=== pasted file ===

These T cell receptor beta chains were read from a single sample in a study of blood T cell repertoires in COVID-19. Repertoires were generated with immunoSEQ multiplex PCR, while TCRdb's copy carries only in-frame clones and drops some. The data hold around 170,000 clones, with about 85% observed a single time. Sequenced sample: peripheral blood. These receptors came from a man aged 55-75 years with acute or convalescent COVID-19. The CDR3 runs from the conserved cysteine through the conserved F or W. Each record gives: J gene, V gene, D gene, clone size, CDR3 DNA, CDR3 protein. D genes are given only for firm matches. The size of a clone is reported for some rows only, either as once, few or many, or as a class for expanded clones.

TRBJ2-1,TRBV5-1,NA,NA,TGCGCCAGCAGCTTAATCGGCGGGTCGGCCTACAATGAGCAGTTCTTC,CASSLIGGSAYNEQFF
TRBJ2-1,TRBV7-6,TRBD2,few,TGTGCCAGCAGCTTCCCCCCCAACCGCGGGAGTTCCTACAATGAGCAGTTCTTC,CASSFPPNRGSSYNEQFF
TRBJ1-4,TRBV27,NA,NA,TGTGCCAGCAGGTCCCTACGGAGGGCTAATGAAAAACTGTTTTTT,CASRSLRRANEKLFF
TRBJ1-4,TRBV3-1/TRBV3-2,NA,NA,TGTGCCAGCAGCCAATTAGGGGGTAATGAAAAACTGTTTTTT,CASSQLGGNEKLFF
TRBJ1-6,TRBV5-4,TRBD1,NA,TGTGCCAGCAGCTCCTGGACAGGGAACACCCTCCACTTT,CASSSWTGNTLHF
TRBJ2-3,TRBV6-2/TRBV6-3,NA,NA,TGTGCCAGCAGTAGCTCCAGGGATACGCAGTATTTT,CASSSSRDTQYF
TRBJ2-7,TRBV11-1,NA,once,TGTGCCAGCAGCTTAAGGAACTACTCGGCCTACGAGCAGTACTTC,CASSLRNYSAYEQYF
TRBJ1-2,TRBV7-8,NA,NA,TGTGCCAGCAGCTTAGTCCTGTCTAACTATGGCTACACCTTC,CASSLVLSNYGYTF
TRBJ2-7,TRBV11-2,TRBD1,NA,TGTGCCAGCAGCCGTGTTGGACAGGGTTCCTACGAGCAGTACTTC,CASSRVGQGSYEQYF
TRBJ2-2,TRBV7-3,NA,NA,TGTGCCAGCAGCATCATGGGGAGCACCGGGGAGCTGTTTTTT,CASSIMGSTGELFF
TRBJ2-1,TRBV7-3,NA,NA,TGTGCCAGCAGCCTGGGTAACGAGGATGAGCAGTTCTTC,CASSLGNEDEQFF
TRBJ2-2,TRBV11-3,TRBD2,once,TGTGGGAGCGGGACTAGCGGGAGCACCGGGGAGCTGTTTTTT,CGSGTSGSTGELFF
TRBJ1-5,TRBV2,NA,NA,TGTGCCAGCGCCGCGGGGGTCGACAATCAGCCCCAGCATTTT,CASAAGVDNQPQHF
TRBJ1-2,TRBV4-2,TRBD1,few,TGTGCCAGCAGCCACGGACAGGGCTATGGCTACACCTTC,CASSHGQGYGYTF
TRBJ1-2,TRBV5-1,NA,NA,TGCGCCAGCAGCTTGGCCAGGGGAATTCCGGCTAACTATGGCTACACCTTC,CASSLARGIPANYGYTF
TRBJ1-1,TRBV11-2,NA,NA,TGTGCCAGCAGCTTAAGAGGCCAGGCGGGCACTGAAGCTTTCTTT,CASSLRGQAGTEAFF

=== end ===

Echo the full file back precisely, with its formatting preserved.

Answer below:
These T cell receptor beta chains were read from a single sample in a study of blood T cell repertoires in COVID-19. Repertoires were generated with immunoSEQ multiplex PCR, while TCRdb's copy carries only in-frame clones and drops some. The data hold around 170,000 clones, with about 85% observed a single time. Sequenced sample: peripheral blood. These receptors came from a man aged 55-75 years with acute or convalescent COVID-19. The CDR3 runs from the conserved cysteine through the conserved F or W. Each record gives: J gene, V gene, D gene, clone size, CDR3 DNA, CDR3 protein. D genes are given only for firm matches. The size of a clone is reported for some rows only, either as once, few or many, or as a class for expanded clones.

TRBJ2-1,TRBV5-1,NA,NA,TGCGCCAGCAGCTTAATCGGCGGGTCGGCCTACAATGAGCAGTTCTTC,CASSLIGGSAYNEQFF
TRBJ2-1,TRBV7-6,TRBD2,few,TGTGCCAGCAGCTTCCCCCCCAACCGCGGGAGTTCCTACAATGAGCAGTTCTTC,CASSFPPNRGSSYNEQFF
TRBJ1-4,TRBV27,NA,NA,TGTGCCAGCAGGTCCCTACGGAGGGCTAATGAAAAACTGTTTTTT,CASRSLRRANEKLFF
TRBJ1-4,TRBV3-1/TRBV3-2,NA,NA,TGTGCCAGCAGCCAATTAGGGGGTAATGAAAAACTGTTTTTT,CASSQLGGNEKLFF
TRBJ1-6,TRBV5-4,TRBD1,NA,TGTGCCAGCAGCTCCTGGACAGGGAACACCCTCCACTTT,CASSSWTGNTLHF
TRBJ2-3,TRBV6-2/TRBV6-3,NA,NA,TGTGCCAGCAGTAGCTCCAGGGATACGCAGTATTTT,CASSSSRDTQYF
TRBJ2-7,TRBV11-1,NA,once,TGTGCCAGCAGCTTAAGGAACTACTCGGCCTACGAGCAGTACTTC,CASSLRNYSAYEQYF
TRBJ1-2,TRBV7-8,NA,NA,TGTGCCAGCAGCTTAGTCCTGTCTAACTATGGCTACACCTTC,CASSLVLSNYGYTF
TRBJ2-7,TRBV11-2,TRBD1,NA,TGTGCCAGCAGCCGTGTTGGACAGGGTTCCTACGAGCAGTACTTC,CASSRVGQGSYEQYF
TRBJ2-2,TRBV7-3,NA,NA,TGTGCCAGCAGCATCATGGGGAGCACCGGGGAGCTGTTTTTT,CASSIMGSTGELFF
TRBJ2-1,TRBV7-3,NA,NA,TGTGCCAGCAGCCTGGGTAACGAGGATGAGCAGTTCTTC,CASSLGNEDEQFF
TRBJ2-2,TRBV11-3,TRBD2,once,TGTGGGAGCGGGACTAGCGGGAGCACCGGGGAGCTGTTTTTT,CGSGTSGSTGELFF
TRBJ1-5,TRBV2,NA,NA,TGTGCCAGCGCCGCGGGGGTCGACAATCAGCCCCAGCATTTT,CASAAGVDNQPQHF
TRBJ1-2,TRBV4-2,TRBD1,few,TGTGCCAGCAGCCACGGACAGGGCTATGGCTACACCTTC,CASSHGQGYGYTF
TRBJ1-2,TRBV5-1,NA,NA,TGCGCCAGCAGCTTGGCCAGGGGAATTCCGGCTAACTATGGCTACACCTTC,CASSLARGIPANYGYTF
TRBJ1-1,TRBV11-2,NA,NA,TGTGCCAGCAGCTTAAGAGGCCAGGCGGGCACTGAAGCTTTCTTT,CASSLRGQAGTEAFF